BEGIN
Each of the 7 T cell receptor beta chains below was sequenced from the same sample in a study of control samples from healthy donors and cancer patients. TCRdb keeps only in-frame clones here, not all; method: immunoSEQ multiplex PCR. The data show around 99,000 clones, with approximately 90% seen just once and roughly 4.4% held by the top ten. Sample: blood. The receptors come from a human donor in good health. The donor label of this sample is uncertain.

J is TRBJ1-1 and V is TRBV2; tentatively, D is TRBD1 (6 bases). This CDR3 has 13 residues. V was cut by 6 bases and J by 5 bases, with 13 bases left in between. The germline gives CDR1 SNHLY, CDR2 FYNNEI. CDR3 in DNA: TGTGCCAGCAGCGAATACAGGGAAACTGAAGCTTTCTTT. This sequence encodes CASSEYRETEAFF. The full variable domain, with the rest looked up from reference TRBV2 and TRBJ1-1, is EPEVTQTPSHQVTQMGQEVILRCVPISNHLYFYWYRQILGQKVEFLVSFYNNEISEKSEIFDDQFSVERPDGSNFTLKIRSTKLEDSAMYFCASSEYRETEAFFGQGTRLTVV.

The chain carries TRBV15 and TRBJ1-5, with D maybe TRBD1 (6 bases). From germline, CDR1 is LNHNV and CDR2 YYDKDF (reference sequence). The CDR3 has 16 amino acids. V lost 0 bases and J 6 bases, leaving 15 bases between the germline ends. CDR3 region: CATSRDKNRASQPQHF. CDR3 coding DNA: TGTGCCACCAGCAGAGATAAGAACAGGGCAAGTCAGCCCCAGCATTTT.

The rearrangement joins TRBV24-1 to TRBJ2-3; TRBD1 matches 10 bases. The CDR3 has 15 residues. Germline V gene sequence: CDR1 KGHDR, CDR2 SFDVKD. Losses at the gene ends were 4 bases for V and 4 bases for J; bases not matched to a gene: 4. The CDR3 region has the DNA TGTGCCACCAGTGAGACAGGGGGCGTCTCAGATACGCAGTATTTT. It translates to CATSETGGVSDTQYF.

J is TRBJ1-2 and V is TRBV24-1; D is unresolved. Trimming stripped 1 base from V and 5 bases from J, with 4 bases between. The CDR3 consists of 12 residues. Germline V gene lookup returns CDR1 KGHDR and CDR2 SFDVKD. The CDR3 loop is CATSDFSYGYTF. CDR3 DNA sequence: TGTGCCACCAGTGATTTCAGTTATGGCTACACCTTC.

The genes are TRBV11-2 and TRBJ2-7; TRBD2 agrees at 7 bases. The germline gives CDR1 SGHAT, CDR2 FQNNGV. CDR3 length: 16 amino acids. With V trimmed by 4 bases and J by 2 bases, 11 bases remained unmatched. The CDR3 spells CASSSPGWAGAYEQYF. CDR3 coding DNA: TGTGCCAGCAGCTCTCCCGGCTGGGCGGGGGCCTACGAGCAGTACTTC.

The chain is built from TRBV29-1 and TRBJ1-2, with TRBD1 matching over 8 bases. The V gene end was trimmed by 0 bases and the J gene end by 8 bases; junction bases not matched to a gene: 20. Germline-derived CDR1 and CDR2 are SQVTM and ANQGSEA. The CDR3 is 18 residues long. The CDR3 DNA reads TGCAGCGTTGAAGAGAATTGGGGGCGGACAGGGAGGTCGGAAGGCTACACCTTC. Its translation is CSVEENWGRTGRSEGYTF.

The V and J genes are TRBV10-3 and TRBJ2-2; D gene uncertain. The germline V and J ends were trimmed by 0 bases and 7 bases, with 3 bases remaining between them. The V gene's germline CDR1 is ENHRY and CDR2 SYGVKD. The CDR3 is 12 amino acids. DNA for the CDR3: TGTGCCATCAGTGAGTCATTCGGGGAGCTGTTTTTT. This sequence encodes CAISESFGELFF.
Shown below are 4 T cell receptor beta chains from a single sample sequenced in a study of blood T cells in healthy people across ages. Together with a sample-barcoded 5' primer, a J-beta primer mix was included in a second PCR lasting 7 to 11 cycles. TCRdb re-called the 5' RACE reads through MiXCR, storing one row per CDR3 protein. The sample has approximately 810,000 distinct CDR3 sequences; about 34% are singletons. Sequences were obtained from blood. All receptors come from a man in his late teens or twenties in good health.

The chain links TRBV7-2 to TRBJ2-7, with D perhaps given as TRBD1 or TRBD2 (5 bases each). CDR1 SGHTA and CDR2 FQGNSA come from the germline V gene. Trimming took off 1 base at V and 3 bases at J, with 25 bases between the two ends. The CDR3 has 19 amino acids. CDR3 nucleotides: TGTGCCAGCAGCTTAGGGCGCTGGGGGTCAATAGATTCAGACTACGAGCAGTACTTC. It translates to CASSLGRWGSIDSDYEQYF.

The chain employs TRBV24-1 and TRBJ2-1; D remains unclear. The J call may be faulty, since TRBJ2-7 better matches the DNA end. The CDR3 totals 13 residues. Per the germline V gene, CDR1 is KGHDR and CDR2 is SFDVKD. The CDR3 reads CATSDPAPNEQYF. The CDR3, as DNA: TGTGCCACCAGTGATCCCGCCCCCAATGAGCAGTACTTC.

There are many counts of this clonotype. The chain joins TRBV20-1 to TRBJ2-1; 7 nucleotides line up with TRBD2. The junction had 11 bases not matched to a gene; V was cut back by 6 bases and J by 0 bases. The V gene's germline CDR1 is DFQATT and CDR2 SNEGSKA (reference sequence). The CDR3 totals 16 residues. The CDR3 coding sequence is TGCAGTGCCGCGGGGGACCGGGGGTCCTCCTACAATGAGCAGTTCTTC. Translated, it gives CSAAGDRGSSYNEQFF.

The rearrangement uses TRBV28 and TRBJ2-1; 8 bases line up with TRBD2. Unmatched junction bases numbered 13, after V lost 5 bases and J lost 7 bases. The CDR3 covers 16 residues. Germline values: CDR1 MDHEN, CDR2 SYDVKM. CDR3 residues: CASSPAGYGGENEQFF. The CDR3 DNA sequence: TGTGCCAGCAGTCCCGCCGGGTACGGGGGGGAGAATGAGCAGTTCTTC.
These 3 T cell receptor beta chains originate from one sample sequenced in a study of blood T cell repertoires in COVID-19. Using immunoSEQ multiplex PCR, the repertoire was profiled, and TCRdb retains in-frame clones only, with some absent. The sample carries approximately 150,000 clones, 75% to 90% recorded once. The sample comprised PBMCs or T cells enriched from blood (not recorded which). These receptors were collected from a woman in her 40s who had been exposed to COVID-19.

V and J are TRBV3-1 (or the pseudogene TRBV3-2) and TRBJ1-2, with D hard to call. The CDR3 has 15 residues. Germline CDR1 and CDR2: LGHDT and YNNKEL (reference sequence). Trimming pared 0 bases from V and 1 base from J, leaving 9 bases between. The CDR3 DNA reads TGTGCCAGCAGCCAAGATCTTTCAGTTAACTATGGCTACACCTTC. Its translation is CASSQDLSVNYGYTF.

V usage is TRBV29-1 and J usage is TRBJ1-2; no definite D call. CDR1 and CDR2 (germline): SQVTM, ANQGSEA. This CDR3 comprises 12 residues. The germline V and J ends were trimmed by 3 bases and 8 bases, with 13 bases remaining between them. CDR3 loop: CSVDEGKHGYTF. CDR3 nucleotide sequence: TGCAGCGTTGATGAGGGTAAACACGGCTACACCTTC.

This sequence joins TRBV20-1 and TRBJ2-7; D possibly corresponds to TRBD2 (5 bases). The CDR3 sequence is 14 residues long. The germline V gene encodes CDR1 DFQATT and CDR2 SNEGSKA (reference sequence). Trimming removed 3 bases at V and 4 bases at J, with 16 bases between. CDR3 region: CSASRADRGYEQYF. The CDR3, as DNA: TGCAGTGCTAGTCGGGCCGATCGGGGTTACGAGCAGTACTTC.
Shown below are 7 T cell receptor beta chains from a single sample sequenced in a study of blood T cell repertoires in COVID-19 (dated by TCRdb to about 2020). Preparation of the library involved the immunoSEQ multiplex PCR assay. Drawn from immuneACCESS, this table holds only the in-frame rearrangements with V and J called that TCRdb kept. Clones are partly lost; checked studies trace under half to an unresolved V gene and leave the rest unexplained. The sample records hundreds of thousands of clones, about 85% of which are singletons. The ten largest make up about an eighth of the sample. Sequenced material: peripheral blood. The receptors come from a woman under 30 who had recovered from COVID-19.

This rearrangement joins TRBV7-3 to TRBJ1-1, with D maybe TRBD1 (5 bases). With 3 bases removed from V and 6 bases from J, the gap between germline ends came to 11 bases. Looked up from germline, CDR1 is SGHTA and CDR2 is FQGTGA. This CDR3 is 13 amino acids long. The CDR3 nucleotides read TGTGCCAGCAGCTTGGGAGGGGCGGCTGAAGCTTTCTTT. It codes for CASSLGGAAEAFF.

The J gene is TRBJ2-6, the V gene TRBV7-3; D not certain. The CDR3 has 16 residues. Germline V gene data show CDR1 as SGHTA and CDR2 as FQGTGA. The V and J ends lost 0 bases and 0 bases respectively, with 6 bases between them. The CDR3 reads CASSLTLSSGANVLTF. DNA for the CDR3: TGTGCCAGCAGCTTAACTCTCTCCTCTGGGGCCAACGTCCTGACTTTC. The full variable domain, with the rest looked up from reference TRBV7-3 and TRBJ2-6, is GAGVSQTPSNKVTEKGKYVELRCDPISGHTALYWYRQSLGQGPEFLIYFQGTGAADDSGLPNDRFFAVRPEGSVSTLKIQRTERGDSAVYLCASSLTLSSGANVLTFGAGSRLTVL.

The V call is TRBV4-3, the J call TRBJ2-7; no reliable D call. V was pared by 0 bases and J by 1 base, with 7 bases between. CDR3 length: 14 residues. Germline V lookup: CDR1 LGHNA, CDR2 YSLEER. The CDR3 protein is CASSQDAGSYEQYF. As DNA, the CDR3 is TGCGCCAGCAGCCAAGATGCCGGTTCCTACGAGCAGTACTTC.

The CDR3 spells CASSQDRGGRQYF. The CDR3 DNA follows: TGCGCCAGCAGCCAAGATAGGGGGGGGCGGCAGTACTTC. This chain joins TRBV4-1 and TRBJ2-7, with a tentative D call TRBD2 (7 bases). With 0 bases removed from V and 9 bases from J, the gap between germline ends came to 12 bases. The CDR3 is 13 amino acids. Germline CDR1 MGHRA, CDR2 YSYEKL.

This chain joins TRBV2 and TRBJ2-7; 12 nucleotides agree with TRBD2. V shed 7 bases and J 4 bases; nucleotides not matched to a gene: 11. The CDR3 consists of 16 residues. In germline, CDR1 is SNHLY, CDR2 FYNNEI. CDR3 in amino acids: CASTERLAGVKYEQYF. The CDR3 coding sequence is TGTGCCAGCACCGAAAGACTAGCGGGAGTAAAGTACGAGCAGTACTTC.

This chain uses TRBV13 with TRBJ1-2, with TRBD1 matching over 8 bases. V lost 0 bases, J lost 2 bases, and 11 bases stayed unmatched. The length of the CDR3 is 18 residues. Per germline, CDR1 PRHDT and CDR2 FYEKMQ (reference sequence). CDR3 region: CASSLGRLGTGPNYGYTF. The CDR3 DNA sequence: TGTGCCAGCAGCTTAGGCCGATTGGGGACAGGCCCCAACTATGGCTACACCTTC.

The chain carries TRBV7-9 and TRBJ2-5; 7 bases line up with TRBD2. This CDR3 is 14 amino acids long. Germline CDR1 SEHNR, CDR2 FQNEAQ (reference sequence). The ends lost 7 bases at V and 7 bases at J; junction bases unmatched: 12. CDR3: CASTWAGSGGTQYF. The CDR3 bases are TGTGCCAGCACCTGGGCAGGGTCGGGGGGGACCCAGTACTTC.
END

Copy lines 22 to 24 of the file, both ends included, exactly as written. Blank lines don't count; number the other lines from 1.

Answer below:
The CDR3 spells CASSQDRGGRQYF. The CDR3 DNA follows: TGCGCCAGCAGCCAAGATAGGGGGGGGCGGCAGTACTTC. This chain joins TRBV4-1 and TRBJ2-7, with a tentative D call TRBD2 (7 bases). With 0 bases removed from V and 9 bases from J, the gap between germline ends came to 12 bases. The CDR3 is 13 amino acids. Germline CDR1 MGHRA, CDR2 YSYEKL.

This chain joins TRBV2 and TRBJ2-7; 12 nucleotides agree with TRBD2. V shed 7 bases and J 4 bases; nucleotides not matched to a gene: 11. The CDR3 consists of 16 residues. In germline, CDR1 is SNHLY, CDR2 FYNNEI. CDR3 in amino acids: CASTERLAGVKYEQYF. The CDR3 coding sequence is TGTGCCAGCACCGAAAGACTAGCGGGAGTAAAGTACGAGCAGTACTTC.

This chain uses TRBV13 with TRBJ1-2, with TRBD1 matching over 8 bases. V lost 0 bases, J lost 2 bases, and 11 bases stayed unmatched. The length of the CDR3 is 18 residues. Per germline, CDR1 PRHDT and CDR2 FYEKMQ (reference sequence). CDR3 region: CASSLGRLGTGPNYGYTF. The CDR3 DNA sequence: TGTGCCAGCAGCTTAGGCCGATTGGGGACAGGCCCCAACTATGGCTACACCTTC.